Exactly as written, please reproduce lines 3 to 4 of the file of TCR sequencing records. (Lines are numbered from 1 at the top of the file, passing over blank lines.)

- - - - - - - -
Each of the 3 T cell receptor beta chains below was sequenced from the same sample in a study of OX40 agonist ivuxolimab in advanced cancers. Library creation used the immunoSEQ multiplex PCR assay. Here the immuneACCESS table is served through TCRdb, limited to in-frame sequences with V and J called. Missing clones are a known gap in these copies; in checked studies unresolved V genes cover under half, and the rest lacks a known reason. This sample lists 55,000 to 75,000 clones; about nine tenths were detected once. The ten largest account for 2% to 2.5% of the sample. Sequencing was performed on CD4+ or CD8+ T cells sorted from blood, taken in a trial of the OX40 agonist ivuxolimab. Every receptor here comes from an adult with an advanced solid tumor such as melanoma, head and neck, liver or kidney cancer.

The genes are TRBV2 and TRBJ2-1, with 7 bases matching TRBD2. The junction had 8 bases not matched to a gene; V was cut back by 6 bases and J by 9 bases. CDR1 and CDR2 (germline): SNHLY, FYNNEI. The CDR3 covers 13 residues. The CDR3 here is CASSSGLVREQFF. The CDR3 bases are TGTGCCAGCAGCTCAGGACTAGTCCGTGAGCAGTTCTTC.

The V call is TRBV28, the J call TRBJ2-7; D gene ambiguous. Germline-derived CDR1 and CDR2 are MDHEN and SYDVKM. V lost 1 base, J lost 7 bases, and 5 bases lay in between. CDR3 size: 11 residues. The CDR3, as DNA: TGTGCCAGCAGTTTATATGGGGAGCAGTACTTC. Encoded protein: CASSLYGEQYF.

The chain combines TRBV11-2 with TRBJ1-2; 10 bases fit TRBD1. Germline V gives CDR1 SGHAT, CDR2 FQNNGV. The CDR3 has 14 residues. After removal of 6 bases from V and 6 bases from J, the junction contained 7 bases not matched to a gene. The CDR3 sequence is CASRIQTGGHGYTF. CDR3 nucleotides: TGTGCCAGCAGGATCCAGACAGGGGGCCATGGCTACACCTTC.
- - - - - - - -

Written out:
The V call is TRBV28, the J call TRBJ2-7; D gene ambiguous. Germline-derived CDR1 and CDR2 are MDHEN and SYDVKM. V lost 1 base, J lost 7 bases, and 5 bases lay in between. CDR3 size: 11 residues. The CDR3, as DNA: TGTGCCAGCAGTTTATATGGGGAGCAGTACTTC. Encoded protein: CASSLYGEQYF.

The chain combines TRBV11-2 with TRBJ1-2; 10 bases fit TRBD1. Germline V gives CDR1 SGHAT, CDR2 FQNNGV. The CDR3 has 14 residues. After removal of 6 bases from V and 6 bases from J, the junction contained 7 bases not matched to a gene. The CDR3 sequence is CASRIQTGGHGYTF. CDR3 nucleotides: TGTGCCAGCAGGATCCAGACAGGGGGCCATGGCTACACCTTC.